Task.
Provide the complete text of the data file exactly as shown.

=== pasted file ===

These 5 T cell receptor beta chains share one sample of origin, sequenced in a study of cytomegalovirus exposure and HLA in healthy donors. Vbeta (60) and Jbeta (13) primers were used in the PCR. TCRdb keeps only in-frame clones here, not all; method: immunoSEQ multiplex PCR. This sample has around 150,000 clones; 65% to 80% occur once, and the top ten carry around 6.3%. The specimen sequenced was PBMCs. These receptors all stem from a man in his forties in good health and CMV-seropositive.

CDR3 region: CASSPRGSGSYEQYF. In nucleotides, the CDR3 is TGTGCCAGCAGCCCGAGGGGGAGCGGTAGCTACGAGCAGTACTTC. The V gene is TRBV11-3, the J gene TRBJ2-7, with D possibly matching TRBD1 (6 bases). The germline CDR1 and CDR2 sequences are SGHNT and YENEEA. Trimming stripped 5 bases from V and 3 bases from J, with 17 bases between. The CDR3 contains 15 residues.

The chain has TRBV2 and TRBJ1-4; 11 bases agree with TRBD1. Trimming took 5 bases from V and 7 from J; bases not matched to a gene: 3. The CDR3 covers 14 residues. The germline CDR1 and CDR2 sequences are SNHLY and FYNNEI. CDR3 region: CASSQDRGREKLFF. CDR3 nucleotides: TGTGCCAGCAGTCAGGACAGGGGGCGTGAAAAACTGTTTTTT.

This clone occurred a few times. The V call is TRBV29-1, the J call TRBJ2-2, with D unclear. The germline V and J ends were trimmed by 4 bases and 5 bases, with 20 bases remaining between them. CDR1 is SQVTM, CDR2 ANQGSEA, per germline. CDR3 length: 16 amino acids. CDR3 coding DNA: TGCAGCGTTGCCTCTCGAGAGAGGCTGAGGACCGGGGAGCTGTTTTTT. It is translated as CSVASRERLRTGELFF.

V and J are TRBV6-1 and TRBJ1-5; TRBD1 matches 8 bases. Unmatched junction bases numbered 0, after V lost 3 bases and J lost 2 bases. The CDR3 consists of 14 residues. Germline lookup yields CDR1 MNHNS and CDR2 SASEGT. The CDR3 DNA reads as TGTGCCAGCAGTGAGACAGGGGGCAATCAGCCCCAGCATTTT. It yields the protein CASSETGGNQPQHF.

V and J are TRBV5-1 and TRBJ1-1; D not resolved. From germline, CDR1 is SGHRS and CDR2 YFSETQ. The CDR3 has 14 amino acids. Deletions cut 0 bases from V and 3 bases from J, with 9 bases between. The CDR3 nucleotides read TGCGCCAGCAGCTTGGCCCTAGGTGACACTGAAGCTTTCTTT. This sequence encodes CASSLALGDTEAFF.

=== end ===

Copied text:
These 5 T cell receptor beta chains share one sample of origin, sequenced in a study of cytomegalovirus exposure and HLA in healthy donors. Vbeta (60) and Jbeta (13) primers were used in the PCR. TCRdb keeps only in-frame clones here, not all; method: immunoSEQ multiplex PCR. This sample has around 150,000 clones; 65% to 80% occur once, and the top ten carry around 6.3%. The specimen sequenced was PBMCs. These receptors all stem from a man in his forties in good health and CMV-seropositive.

CDR3 region: CASSPRGSGSYEQYF. In nucleotides, the CDR3 is TGTGCCAGCAGCCCGAGGGGGAGCGGTAGCTACGAGCAGTACTTC. The V gene is TRBV11-3, the J gene TRBJ2-7, with D possibly matching TRBD1 (6 bases). The germline CDR1 and CDR2 sequences are SGHNT and YENEEA. Trimming stripped 5 bases from V and 3 bases from J, with 17 bases between. The CDR3 contains 15 residues.

The chain has TRBV2 and TRBJ1-4; 11 bases agree with TRBD1. Trimming took 5 bases from V and 7 from J; bases not matched to a gene: 3. The CDR3 covers 14 residues. The germline CDR1 and CDR2 sequences are SNHLY and FYNNEI. CDR3 region: CASSQDRGREKLFF. CDR3 nucleotides: TGTGCCAGCAGTCAGGACAGGGGGCGTGAAAAACTGTTTTTT.

This clone occurred a few times. The V call is TRBV29-1, the J call TRBJ2-2, with D unclear. The germline V and J ends were trimmed by 4 bases and 5 bases, with 20 bases remaining between them. CDR1 is SQVTM, CDR2 ANQGSEA, per germline. CDR3 length: 16 amino acids. CDR3 coding DNA: TGCAGCGTTGCCTCTCGAGAGAGGCTGAGGACCGGGGAGCTGTTTTTT. It is translated as CSVASRERLRTGELFF.

V and J are TRBV6-1 and TRBJ1-5; TRBD1 matches 8 bases. Unmatched junction bases numbered 0, after V lost 3 bases and J lost 2 bases. The CDR3 consists of 14 residues. Germline lookup yields CDR1 MNHNS and CDR2 SASEGT. The CDR3 DNA reads as TGTGCCAGCAGTGAGACAGGGGGCAATCAGCCCCAGCATTTT. It yields the protein CASSETGGNQPQHF.

V and J are TRBV5-1 and TRBJ1-1; D not resolved. From germline, CDR1 is SGHRS and CDR2 YFSETQ. The CDR3 has 14 amino acids. Deletions cut 0 bases from V and 3 bases from J, with 9 bases between. The CDR3 nucleotides read TGCGCCAGCAGCTTGGCCCTAGGTGACACTGAAGCTTTCTTT. This sequence encodes CASSLALGDTEAFF.